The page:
She said the findings and the report should be made public.

“It is in the public interest that these things get published,” she said.

“We have to know.”

Picton said, “Complaints about patient abuse are extremely grave, but there is still no explanation or accountability on the part of the Marshall Administration.”

“It is just unacceptable that (Human Services Minister) Michelle Lensink and (Health Minister) Stephen Wade are hiding behind an investigation that appears to be six months before they start answering questions,” he said.

“We still don’t know how many patients were affected, whether procedures have changed, and whether someone has been disciplined or reported to the police.

“Is there a risk for patients today? We just don’t know because the government refuses to answer questions.

“What exactly are Ministers Lensink and Wade doing about it? It would be negligent to sit on their hands for six months.

“And even if this investigation might be finished next year, it could be kept secret and never made public.”

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Picton urged the government to ask the commissioner to expedite the investigation and ensure the report is made public.

“I encourage anyone who has concerns about this service to come forward and speak to the Commissioner or publicly to the media so that the truth may come out,” he said.

A government spokesman said: “Labor has miserably failed to investigate their own inadequacies during their term in office, so it is breathtaking that they are asking us now to tell an independent commissioner how to do his job”.

“We welcome the Commissioner’s independent investigation into this matter and will await the results,” said the spokesman.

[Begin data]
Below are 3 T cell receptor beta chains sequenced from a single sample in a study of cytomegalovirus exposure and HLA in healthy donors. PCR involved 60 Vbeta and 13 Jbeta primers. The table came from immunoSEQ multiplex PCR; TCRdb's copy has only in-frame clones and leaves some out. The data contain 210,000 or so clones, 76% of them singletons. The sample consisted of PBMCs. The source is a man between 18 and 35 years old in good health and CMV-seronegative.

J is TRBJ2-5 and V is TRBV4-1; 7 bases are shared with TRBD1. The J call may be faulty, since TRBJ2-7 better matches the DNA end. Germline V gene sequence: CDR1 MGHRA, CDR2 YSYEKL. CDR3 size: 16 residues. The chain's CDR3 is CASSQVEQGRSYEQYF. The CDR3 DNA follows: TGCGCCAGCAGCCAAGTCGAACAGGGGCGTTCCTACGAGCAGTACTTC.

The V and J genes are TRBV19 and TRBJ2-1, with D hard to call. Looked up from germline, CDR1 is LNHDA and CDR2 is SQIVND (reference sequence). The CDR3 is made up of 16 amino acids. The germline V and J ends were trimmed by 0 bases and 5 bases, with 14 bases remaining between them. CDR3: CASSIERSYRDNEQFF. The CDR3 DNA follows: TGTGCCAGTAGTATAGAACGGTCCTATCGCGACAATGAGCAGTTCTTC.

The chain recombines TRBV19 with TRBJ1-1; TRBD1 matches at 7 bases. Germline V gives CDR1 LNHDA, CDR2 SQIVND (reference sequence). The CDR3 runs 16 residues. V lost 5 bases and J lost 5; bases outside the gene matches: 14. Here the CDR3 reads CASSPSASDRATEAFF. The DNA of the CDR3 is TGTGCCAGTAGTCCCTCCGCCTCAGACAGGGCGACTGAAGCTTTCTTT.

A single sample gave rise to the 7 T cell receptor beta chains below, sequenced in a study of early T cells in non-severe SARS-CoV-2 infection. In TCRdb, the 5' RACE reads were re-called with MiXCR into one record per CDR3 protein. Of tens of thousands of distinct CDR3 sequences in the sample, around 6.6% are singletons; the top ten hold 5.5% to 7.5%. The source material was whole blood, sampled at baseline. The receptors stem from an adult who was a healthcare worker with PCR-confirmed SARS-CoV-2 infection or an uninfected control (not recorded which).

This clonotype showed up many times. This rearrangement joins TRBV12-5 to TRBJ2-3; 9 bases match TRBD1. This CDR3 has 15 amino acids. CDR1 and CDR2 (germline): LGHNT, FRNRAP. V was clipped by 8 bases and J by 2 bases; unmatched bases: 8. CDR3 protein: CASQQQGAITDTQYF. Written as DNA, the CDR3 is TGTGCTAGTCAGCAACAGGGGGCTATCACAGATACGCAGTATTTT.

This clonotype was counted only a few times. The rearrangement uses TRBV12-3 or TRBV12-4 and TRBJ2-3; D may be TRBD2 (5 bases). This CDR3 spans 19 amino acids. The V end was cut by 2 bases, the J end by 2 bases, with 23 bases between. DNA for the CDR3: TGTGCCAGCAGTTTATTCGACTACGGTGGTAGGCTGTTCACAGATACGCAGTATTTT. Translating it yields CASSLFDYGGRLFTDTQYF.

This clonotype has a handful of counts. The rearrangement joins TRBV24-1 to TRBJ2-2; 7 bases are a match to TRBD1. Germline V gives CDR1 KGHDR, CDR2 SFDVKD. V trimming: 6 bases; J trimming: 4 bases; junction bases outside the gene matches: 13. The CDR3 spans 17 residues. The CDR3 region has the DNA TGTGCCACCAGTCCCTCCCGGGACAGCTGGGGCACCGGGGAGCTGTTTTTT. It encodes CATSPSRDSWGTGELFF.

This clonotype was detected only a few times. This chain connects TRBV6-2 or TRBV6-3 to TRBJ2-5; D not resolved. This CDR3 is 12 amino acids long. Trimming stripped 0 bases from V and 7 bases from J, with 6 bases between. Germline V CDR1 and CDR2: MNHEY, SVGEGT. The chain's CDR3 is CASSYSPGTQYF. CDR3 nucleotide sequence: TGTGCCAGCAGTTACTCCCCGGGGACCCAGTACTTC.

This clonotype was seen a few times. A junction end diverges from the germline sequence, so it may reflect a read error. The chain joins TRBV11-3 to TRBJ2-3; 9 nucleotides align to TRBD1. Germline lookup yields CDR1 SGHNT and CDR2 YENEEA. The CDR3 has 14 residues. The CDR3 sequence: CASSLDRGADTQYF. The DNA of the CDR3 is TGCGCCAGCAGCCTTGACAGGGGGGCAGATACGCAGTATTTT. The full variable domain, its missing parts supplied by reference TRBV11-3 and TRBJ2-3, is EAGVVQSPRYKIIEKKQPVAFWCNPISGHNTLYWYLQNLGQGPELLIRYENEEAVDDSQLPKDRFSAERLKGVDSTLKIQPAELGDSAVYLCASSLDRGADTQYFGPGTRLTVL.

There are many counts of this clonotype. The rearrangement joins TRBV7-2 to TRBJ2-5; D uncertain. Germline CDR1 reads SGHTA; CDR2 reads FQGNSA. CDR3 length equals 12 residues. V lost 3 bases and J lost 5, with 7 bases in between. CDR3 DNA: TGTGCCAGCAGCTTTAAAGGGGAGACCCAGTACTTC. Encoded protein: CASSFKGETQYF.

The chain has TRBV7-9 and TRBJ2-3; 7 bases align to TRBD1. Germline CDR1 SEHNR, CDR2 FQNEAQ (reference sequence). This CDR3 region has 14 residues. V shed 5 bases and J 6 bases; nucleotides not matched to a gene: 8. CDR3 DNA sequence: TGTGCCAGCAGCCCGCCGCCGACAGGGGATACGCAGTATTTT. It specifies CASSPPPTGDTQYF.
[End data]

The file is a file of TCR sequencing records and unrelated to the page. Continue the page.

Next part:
The 24-bed Transition to Home program opened in March last year at the start of the pandemic in Hampstead to accommodate people with disabilities who have been discharged from hospital and are awaiting more permanent placement.

SA Health owns the Hampstead Rehabilitation Center, but the Transition to Home program is administered by the Department of Human Services (DHS).

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The DHS opened an internal investigation into the man’s case and also referred it to the NDIS Quality and Safeguards Commission, although the commission claims it has no authority to investigate government services, only individual NDIS providers.

A disability service that helped care for the man at the center of the allegations said he “whistled” his poor condition and called an ambulance.

The NGO owner told InDaily last month that the man’s wound was pre-existing and in poor condition when her company was contacted to help with personal hygiene and wound care.

“We got into a situation that we hadn’t expected,” she said.

“We didn’t expect to find him like this. We did what we should be doing.

“We are the ones who called the ambulance, we are the ones who whistled to say something was wrong here.”